The Windows 8.1 Taskbar - dummies

By Woody Leonhard

The Windows 8.1 taskbar is a key tool for anyone who uses the desktop. In fact, with the demise of the old Start menu, the taskbar and shortcut icons on the desktop are your only ways of getting at programs, without slipping into the Metro Start screen.

The Windows taskbar appears at the bottom of the screen.


If you hover your mouse over an icon and the icon is associated with a program that’s running, you see thumbnails of all the copies of the program. For example, Internet Explorer 10 is running, and two tabs are open. Hover your mouse over the IE icon, and you can click a thumbnail to bring up the specific tab.

The taskbar consists of two different kinds of icons:

  • Icons that have been pinned there: Windows ships with two icons on the taskbar, one for Internet Explorer and one for File Explorer — three, if you count the Start screen as an icon. You can see them on the left in the figure.

    If you install a program and tell the installer to put an icon on the taskbar, an icon for the program appears on the taskbar. You can also pin programs of your choice on the taskbar.

    Some older programs have installers that offer to attach themselves to the Quick Launch Toolbar. It’s a Windows XP–era thing. If you agree to put the icon on the Quick Launch Toolbar, the icon for the program actually gets put on the far-more-upscale taskbar.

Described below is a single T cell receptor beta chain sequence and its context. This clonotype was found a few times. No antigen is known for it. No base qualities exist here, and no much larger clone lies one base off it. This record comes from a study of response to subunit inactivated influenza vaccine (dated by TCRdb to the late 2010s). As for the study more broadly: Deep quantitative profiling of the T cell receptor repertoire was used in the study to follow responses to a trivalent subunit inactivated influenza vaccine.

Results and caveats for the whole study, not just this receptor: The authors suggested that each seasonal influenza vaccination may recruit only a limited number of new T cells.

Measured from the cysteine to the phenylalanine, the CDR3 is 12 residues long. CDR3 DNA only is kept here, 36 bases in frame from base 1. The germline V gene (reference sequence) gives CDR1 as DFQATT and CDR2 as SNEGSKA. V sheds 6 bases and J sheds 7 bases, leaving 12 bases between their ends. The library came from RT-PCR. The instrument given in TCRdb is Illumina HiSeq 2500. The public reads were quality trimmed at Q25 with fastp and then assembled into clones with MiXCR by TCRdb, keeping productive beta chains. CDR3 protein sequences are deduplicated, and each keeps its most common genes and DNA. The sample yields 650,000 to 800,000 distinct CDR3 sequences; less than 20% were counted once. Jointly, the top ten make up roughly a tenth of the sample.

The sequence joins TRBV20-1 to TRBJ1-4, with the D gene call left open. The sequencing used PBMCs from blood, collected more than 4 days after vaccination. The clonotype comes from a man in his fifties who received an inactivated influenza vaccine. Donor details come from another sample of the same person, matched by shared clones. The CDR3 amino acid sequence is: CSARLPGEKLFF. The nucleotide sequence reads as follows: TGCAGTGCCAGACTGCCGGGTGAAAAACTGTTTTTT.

• Icons associated with running desktop programs: Every time a program starts, an icon for the program appears on the taskbar. If you run three copies of the program, only one icon shows up. When the program stops, the icon disappears. Tiled apps don’t appear on the taskbar at all.

In general, you can’t differentiate between the pinned icons and the ones that are just coming along for the ride, except by noting which ones are on the right (the running programs) and which ones are on the left (the pinned programs). You can, however, tell which icons represent running programs: Windows puts a little box around the icon for any running program.

If you have more than one copy of the program running, you see more than one line on the right. It’s subtle. In the figure, the second icon has two running programs.